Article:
The ego is an amazing construct. That’s all it is, though.
“I” does not exist. “I” is a construct, and we forget that “I” is a construct. It is a convenient fiction that we use to communicate with one another. It is sort of a place-marker as well, a milestone in the old sense of a stone that marked the distance between one mile and another.
Or maybe a better analogy is to say that our ego is a bookmark. Here is where we are in this story, in this place, at this time, but there is story before and story after, and this character is going to be different at the end of this story than they were at the beginning. Maybe not even the same.
Or if the story is a tragedy, or a comedy (which are often interchangeable) the person, that “I,” does not change, does not learn, does not grow, and becomes a sad, stuck being. Or that “I” becomes a comical thing that is most useful as an object lesson, some”one” to be laughed at and not by any means imitated.
So when we become unstuck, and lose track of who we are, this is important, because it reminds us that the “I” who we thought we were is not “I” at all, is not even real in the remotest sense. Every day “I” is a reorganization or a recreation in response to what is happening in the world around us, for the most part. The true “I” is not the ego, is not the being named Harold Dlorah or Debra Sue Eusarbed.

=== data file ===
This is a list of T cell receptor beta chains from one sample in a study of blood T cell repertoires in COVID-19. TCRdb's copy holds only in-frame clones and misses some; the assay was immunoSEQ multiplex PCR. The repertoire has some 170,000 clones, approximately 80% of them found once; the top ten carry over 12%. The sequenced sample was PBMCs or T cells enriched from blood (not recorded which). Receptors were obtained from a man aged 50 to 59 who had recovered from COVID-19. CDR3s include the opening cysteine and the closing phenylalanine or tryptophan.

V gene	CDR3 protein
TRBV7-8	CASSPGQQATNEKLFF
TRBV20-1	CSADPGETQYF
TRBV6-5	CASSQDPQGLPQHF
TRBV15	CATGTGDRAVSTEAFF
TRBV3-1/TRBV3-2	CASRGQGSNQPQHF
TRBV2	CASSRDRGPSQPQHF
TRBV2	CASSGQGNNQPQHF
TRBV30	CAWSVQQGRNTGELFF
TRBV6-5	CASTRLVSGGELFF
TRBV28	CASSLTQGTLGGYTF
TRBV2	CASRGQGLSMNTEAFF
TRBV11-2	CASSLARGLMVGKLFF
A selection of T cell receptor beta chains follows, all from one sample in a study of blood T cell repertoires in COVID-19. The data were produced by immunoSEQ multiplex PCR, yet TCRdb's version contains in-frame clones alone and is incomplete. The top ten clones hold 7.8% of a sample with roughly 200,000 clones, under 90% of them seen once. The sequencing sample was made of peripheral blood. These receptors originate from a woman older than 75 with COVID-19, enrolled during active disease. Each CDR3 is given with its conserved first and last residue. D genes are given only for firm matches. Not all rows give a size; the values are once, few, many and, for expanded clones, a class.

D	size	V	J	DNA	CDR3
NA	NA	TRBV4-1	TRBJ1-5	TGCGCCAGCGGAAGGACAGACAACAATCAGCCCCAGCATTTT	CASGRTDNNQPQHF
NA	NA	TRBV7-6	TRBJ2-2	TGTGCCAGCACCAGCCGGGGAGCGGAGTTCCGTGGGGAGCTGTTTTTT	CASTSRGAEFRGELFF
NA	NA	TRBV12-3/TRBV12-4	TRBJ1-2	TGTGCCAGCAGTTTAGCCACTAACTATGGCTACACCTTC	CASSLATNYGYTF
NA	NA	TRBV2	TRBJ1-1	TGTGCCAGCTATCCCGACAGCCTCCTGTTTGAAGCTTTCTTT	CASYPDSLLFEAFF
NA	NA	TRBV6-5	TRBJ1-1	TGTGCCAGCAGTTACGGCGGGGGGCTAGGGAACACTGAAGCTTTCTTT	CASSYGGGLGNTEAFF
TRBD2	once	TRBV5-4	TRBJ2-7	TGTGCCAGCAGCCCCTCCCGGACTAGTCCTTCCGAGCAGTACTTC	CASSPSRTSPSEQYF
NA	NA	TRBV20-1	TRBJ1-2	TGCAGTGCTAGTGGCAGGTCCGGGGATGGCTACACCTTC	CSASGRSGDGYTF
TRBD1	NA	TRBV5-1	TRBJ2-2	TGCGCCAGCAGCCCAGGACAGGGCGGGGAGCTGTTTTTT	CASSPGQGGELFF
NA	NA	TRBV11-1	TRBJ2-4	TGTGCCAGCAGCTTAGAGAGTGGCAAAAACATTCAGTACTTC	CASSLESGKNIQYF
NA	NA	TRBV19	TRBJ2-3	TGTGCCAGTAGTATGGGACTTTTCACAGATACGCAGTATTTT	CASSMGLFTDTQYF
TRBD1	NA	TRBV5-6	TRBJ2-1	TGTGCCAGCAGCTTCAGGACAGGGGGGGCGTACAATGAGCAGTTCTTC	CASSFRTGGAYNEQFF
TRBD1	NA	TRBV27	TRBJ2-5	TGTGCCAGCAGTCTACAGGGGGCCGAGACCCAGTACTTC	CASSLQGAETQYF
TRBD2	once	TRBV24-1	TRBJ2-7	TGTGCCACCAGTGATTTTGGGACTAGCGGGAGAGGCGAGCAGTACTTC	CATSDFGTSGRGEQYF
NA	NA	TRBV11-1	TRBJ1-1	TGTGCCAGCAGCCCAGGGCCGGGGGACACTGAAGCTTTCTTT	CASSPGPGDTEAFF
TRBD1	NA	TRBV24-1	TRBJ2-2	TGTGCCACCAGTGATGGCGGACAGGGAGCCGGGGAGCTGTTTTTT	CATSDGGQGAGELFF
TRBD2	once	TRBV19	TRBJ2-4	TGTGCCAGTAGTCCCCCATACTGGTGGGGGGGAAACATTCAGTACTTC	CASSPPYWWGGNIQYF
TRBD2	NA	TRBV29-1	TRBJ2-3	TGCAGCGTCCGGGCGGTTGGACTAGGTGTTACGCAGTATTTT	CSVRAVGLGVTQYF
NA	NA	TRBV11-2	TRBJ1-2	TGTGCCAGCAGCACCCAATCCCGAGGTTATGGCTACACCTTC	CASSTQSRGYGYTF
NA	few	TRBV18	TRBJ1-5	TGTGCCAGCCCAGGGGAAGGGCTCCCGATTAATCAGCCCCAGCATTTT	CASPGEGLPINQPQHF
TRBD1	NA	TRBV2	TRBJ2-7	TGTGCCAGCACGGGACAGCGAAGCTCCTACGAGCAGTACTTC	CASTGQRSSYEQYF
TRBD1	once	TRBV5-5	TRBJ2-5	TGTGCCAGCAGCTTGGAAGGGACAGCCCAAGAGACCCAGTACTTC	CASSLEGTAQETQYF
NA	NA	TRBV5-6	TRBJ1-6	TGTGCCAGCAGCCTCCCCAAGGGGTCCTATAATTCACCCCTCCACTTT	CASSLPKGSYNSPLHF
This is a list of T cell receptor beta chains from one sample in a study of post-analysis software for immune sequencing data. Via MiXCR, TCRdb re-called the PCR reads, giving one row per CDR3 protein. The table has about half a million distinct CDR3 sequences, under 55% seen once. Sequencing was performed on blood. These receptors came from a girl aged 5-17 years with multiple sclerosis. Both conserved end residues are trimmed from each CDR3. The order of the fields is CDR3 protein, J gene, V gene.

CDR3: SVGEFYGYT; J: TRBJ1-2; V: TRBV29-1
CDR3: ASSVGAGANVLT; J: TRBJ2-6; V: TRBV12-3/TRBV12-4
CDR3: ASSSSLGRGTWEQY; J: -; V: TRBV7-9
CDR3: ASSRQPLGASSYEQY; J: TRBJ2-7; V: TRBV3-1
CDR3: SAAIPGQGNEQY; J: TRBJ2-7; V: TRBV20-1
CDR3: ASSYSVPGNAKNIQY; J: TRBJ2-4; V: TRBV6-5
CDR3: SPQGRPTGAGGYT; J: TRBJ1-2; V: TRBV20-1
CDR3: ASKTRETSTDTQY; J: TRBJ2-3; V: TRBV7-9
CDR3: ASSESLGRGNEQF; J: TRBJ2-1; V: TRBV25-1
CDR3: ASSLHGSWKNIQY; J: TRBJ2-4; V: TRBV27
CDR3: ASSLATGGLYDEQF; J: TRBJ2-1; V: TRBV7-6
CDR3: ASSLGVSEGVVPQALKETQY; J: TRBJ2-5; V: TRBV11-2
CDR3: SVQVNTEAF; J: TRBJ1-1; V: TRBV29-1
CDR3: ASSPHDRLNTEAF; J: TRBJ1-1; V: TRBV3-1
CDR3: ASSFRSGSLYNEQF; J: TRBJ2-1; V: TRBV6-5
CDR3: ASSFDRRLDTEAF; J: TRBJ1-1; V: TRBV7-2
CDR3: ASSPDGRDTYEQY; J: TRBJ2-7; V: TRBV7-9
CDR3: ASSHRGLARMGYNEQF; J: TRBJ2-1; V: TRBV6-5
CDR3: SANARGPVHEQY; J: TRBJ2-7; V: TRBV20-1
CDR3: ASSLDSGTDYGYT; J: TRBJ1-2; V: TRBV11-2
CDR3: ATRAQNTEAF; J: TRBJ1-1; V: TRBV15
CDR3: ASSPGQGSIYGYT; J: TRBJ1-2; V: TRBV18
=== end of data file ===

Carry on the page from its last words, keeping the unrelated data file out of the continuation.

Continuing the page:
Whatever the True “I” is, we are its expression at a certain point in space and time, in response to stimuli and circumstances. Whatever is experiencing this existence is the True “I” and most often what we feel to be ourselves is not our Self at all.
We apparently need reminders from time to time that we are not who we believe we are, that Harold Dlorah and Debra Sue Eusarbed are only characters in a tale that is still being written and played out on a stage far larger and more complex than we can imagine or behold. And behind every character is the same Author who is not One but Many, and who is not Many, but One and None.
It is wise to remember not to take the ego too seriously or believe in it implicitly, because when we lean in to take a look at it, it vanishes like the magician’s assistant; there but not there. Somewhere? Perhaps? Behind the curtain, under the false floor or reflected in the mirror or, or, or? She was there, now she is not, now she returns again. Where was she?
By going away, she becomes someone else. The magician’s assistant is not the same person who stepped into the magic box; she is changed because she underwent transformation, she was there and not-there at the same time. In a way she is more mysterious than the magician. Who is she? She is the one who was not there, and is there again now; One and None.